PRESIDENT Joe Biden signed legislation in June of 2021 establishing a new federal holiday remembering the end of slavery.
Juneteenth commemorates June 19, 1865, when Union soldiers brought the news of freedom to enslaved black people in Galveston, Texas.
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Is the post office closed for Juneteenth?
June 19th is now a federal holiday, but Juneteenth will be observed by most federal employees on Friday, June 18th, in 2021 since June 19 lands on a Saturday.
The US Postal Service has announced it will continue regular service for both days.
Deputy Postmaster General Douglas Tulino wrote in a memo to USPS executives that while the organization is “fully supportive of annually observing and setting aside a day to recognize this historic event,” it is not possible to make the necessary changes on such short notice.
“We are part of the nation’s critical infrastructure and our customers are relying on us to deliver our essential services," Tulino wrote.
"Closing down our operations without providing appropriate time would lead to operational disruptions and be a disservice to our customers and those who rely upon us.
"For that reason, the Postal Service will be operating on June 18 and 19, 2021, on a normal schedule, serving our customers to the best of our ability.”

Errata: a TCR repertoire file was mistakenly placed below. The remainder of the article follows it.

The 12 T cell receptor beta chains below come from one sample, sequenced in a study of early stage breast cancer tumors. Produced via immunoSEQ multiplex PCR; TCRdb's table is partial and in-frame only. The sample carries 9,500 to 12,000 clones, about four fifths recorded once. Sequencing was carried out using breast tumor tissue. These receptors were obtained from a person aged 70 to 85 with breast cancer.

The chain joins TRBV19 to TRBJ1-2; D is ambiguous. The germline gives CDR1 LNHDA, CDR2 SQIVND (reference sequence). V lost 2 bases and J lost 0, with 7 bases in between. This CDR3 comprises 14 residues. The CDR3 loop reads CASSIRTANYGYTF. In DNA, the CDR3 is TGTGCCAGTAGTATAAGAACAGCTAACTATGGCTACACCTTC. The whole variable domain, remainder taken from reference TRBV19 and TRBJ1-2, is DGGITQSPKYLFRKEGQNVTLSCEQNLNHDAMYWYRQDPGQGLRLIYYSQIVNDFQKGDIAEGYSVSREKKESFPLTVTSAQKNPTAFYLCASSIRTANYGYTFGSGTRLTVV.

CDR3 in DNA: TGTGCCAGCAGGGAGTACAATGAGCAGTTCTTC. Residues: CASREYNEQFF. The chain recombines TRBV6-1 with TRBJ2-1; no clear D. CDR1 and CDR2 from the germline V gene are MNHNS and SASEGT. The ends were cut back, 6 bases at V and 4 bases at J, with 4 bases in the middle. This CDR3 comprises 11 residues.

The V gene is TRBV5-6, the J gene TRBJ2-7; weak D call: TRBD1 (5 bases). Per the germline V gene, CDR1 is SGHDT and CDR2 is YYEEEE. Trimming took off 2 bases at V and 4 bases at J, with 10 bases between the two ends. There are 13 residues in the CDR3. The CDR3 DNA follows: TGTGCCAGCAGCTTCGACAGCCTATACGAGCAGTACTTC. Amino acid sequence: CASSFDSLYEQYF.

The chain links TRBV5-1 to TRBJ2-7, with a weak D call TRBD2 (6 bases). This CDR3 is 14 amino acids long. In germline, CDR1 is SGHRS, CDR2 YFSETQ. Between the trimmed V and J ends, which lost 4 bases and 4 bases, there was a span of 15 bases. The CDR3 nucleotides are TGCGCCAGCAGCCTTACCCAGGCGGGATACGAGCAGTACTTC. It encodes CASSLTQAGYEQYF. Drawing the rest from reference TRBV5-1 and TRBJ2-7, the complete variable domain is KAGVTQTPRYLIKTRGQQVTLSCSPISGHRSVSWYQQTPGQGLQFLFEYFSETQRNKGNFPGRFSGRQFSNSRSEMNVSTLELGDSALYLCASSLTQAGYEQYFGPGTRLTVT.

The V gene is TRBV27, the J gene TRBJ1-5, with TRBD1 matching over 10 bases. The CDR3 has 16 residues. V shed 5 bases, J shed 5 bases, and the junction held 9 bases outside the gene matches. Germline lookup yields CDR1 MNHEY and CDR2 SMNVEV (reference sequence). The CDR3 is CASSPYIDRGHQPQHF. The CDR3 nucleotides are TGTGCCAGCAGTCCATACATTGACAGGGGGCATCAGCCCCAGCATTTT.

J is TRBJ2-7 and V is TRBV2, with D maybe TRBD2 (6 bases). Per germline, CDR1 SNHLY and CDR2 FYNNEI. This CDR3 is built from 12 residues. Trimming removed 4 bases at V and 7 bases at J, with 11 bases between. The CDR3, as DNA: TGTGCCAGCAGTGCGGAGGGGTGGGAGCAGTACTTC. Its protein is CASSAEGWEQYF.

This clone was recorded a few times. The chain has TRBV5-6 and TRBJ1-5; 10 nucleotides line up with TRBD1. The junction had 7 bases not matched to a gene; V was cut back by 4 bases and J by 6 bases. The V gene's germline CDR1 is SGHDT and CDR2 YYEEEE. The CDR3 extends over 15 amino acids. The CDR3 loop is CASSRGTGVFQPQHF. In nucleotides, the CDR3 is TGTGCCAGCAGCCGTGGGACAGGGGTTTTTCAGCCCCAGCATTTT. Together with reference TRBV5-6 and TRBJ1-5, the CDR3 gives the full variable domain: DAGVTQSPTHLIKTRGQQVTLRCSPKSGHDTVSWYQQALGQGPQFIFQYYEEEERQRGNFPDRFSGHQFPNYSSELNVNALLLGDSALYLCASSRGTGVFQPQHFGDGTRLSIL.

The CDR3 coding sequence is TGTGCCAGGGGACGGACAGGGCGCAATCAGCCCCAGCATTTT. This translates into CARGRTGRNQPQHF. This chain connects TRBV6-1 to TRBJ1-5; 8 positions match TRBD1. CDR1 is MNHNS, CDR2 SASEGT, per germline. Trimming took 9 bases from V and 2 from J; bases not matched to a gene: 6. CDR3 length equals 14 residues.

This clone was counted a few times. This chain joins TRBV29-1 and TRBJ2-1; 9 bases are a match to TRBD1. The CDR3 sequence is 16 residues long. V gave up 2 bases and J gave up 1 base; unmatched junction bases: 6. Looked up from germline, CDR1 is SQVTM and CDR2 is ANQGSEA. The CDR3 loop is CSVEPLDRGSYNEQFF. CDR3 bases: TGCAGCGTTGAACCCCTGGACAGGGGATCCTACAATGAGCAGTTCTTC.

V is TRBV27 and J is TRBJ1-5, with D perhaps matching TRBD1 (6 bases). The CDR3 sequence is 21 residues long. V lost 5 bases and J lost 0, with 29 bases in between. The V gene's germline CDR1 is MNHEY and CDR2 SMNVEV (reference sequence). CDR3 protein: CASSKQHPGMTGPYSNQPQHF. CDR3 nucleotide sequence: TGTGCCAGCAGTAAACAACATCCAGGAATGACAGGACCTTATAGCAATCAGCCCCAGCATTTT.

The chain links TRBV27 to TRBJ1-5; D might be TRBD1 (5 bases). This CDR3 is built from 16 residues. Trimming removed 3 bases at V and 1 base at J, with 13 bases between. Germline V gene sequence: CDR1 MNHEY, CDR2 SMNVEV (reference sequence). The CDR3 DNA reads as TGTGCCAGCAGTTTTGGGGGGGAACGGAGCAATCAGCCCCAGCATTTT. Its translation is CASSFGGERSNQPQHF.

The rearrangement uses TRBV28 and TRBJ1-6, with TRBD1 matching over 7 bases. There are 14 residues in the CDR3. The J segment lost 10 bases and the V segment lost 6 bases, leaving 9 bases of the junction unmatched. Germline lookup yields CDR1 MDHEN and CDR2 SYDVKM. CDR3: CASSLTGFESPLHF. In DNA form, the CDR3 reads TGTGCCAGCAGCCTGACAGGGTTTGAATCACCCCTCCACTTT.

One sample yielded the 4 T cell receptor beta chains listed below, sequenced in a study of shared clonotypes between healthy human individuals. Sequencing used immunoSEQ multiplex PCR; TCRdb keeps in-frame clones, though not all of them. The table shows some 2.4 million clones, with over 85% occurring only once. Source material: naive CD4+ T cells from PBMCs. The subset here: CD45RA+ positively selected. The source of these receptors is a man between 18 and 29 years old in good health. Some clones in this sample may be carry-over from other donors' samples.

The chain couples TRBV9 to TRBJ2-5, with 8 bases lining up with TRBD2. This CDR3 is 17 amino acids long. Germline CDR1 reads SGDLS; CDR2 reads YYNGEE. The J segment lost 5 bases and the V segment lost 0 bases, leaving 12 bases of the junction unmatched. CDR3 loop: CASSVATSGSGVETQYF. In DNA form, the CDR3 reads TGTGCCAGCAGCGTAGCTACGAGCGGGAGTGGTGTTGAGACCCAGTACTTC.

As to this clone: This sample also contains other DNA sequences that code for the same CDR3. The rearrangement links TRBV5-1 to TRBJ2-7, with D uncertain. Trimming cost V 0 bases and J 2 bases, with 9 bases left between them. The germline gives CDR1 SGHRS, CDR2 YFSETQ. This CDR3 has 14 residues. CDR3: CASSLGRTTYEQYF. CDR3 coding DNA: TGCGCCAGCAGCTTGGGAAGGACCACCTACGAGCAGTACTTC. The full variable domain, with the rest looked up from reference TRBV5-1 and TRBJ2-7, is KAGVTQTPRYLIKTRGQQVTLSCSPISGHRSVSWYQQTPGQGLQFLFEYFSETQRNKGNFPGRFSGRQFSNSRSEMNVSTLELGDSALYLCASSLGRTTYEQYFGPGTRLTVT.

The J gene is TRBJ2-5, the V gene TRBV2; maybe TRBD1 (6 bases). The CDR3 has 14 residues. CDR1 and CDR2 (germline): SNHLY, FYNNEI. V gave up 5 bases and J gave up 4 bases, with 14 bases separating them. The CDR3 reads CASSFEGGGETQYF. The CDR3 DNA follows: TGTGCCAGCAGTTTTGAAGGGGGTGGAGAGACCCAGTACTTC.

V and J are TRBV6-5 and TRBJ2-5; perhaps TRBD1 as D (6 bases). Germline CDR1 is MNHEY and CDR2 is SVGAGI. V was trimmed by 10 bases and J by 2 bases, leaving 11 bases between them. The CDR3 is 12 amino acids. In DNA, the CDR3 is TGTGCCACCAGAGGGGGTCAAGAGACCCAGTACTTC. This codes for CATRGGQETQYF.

Organizational leaders will decide what steps will be needed for "future recognition" of the holiday.
“Once those discussions take place, we will update you on appropriate developments, but we reiterate that we are fully supportive of this important national holiday,” Tulino added.
Joe Biden signed into law a bill to make Juneteenth the 12th federal holiday.
The House of Representatives voted 415-14 on June 16 to send the bill to Biden after the Senate passed the bill unanimously the day before.
“This is a day of profound weight and profound power, a day in which we remember the moral stain, the terrible toll that slavery took on the country and continues to take,” Biden said.
It is the first new federal holiday since Martin Luther King Jr Day was created in 1983.
One of the federal holidays, Inauguration Day, happens every four years.
“Our federal holidays are purposely few in number and recognize the most important milestones," said Democratic New York Representative Carolyn Maloney.
“I cannot think of a more important milestone to commemorate than the end of slavery in the United States."
The 14 House Republicans who voted against the bill are Andy Biggs of Arizona, Mo Brooks of Alabama, Andrew Clyde of Georgia, Scott DesJarlais of Tennessee, Paul Gosar of Arizona, Ronny Jackson of Texas, Doug LaMalfa of California, Thomas Massie of Kentucky, Tom McClintock of California, Ralph Norman of South Carolina, Mike Rogers of Alabama, Matt Rosendale of Montana, Chip Roy of Texas and Tom Tiffany of Wisconsin.
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